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Retail inflation hits 3-month high

Retail inflation inched up to a three-month high of 4.91 per cent in November, mainly due to an uptick in food prices, government data showed on Monday.

Retail inflation hits 3-month high

New Delhi: Retail inflation inched up to a three-month high of 4.91 per cent in November, mainly due to an uptick in food prices, government data showed on Monday. The Consumer Price Index (CPI) based inflation, however, remained within the comfort zone of the Reserve Bank of India. The government has mandated the central bank to keep the inflation at 4 per cent (+/- 2 per cent). The annual CPI inflation was 4.48 per cent in October 2021 and 6.93 per cent in November 2020.

It had eased from 5.3 per cent in August to 4.35 per cent in September and then moved up to 4.48 per cent in October. As per the data released by the National Statistical Office (NSO), inflation in vegetables segment was negative on a yearly basis. However, it was on the higher side as compared to the preceding month. The rate of price rise in the 'oils and fat' segment was 29.67 per cent year-on-year. The inflation was, however, lower in November over October. On the other hand, inflation in the fruit basket was higher in November over the preceding month. Overall, inflation in the food basket was 1.87 per cent in November compared to 0.85 per cent a month earlier. However, it was significantly down from 9.5 per cent in November 2020. With the Centre and state governments reducing taxes on petrol and diesel, inflation in the 'fuel and light' segment was low on a sequential basis.

Aditi Nayar, chief economist, ICRA, said: "The recent correction in prices of many food items other than tomatoes, has provided relief for the inflation trajectory, especially given the unfavourable base effects that lie ahead. In our assessment, as long as the CPI inflation remains within the target of 2-6 per cent, the Monetary Policy Committee and RBI will prefer to prioritise growth, and maintain policy support to impart durability and sustainability to the recovery."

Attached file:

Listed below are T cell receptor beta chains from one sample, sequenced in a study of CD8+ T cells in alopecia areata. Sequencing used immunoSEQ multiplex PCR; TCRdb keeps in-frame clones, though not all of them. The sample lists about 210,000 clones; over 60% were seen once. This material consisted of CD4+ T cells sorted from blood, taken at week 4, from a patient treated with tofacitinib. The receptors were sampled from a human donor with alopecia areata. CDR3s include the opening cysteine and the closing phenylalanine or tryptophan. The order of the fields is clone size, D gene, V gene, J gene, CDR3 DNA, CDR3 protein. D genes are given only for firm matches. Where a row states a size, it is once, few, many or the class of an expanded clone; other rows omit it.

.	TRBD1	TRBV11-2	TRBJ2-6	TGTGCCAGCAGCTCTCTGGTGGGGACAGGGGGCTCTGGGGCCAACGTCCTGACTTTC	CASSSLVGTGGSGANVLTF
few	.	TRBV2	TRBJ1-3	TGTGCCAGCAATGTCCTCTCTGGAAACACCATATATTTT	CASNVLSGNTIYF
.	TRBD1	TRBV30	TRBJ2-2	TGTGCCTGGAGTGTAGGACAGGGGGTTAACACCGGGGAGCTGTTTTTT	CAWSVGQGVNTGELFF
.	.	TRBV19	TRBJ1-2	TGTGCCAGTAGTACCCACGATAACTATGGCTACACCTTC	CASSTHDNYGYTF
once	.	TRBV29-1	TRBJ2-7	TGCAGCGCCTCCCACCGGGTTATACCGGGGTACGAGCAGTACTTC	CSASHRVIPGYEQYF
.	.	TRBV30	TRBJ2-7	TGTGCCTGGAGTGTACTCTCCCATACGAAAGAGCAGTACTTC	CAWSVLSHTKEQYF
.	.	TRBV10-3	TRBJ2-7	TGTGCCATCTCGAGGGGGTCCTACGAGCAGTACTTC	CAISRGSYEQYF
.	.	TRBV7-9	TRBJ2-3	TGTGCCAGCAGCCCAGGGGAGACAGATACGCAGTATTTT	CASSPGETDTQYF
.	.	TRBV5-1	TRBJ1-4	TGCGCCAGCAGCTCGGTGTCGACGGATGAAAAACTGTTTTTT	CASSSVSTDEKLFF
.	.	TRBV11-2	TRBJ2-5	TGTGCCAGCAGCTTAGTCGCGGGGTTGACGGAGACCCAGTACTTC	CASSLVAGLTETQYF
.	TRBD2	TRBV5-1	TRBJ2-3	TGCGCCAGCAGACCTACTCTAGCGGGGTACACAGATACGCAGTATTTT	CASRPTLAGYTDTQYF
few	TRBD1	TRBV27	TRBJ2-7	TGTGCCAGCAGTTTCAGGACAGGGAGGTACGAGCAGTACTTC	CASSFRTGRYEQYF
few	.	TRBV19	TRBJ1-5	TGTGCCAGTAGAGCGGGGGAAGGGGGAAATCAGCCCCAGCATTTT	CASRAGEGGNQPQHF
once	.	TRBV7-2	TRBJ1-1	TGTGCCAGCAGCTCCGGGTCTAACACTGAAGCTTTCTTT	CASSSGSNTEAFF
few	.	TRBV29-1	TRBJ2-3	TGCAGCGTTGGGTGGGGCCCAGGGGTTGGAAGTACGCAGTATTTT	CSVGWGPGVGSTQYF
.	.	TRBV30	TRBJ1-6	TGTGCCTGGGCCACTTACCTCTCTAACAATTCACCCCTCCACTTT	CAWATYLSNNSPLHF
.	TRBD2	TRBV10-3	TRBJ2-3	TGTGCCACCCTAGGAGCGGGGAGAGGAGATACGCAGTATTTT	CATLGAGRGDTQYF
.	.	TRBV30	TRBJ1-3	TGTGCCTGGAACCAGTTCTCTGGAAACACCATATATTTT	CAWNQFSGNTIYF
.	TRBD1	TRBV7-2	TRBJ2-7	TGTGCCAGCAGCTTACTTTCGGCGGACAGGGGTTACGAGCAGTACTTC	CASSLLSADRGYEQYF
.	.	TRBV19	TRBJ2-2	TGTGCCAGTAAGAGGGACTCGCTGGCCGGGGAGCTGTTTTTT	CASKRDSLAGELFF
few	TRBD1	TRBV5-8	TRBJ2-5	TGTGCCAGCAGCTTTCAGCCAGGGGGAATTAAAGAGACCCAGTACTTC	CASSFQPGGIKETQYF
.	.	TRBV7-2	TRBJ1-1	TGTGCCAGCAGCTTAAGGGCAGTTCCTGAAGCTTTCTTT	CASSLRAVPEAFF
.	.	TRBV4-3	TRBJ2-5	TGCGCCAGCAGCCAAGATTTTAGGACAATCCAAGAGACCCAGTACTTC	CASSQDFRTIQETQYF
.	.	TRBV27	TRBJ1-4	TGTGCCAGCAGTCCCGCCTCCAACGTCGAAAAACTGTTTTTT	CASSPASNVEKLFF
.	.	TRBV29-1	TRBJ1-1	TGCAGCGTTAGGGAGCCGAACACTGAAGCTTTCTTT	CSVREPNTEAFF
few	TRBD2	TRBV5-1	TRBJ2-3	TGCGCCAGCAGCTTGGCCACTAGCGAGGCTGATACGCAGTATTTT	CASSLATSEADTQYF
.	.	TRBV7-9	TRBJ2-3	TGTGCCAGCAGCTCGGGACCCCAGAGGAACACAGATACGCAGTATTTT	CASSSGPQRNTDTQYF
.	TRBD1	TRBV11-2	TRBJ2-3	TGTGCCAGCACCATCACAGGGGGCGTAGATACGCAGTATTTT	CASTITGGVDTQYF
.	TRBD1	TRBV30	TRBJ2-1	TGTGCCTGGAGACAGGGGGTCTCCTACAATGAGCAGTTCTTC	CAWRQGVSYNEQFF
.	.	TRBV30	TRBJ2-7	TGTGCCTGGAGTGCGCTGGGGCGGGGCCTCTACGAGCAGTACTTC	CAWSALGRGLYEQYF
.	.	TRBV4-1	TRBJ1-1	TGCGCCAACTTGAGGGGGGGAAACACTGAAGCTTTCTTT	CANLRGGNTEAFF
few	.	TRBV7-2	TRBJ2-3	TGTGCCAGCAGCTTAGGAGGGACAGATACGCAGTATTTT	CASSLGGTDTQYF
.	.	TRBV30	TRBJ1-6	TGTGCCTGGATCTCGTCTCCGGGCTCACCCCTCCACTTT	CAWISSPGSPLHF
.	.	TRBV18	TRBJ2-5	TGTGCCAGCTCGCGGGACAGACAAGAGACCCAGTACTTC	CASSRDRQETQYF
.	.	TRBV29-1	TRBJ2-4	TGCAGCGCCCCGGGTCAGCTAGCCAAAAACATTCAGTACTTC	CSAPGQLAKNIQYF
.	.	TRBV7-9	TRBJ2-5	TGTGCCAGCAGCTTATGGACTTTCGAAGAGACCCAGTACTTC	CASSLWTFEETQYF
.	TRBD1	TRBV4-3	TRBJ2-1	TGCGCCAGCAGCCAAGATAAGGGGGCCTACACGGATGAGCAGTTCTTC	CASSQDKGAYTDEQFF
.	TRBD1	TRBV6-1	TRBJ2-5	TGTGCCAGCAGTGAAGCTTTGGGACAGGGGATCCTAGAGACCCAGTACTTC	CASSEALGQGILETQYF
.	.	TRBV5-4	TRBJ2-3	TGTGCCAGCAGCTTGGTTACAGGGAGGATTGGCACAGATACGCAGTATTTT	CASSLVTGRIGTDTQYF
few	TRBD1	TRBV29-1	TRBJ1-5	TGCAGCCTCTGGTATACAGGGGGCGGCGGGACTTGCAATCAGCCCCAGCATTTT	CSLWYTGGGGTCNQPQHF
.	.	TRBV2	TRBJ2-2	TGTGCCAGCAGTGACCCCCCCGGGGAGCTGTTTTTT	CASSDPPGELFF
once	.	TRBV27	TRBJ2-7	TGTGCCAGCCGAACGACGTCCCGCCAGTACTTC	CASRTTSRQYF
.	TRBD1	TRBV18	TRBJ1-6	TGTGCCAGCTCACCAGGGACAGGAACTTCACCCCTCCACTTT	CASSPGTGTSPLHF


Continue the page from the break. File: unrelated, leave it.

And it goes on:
Morup Namgail, head (agritech), IFFCO Kisan Sanchar Ltd, adds: "The comforting feature for the common man is the declining prices of vegetables on an annual basis, which to a large extent can be attributed to seasonal factors and decline in transport cost on account of reduction in prices of petrol and diesel."

The Reserve Bank, which mainly factors in the retail inflation while arriving at its bi-monthly monetary policy, has been tasked by the government to keep the inflation at 4 per cent with margin of 2 per cent on either side. The RBI had last week said over the rest of the year, inflation prints are likely to be somewhat higher as base effects turn adverse. However, it is expected that headline inflation will peak in the fourth quarter of the current fiscal and soften thereafter. The RBI has projected the CPI inflation at 5.3 per cent for 2021-22. The NSO collects the price data from selected 1,114 urban markets and 1,181 villages covering all states and union territories through personal visits. During November 2021, NSO collected prices from 99.7 per cent villages and 98.4 per cent urban markets. As per the data, inflation in the rural areas was 4.29 per cent and in urban India it was 5.54 per cent. Madhavi Arora, Lead Economist, Emkay Global Financial Services, said, "The inflation print for November has come out a tad lower our expectations, but does little to change the narrative ahead." "Going ahead, we remain watchful of various inflation push and pull such as excise cut-led fall in fuel price hike, telecom tariff hike, volatility in vegetables prices, correction in global commodity prices and early signs of easing supply chains globally (and possible reversal of the same amid Omicron strain)," she added.

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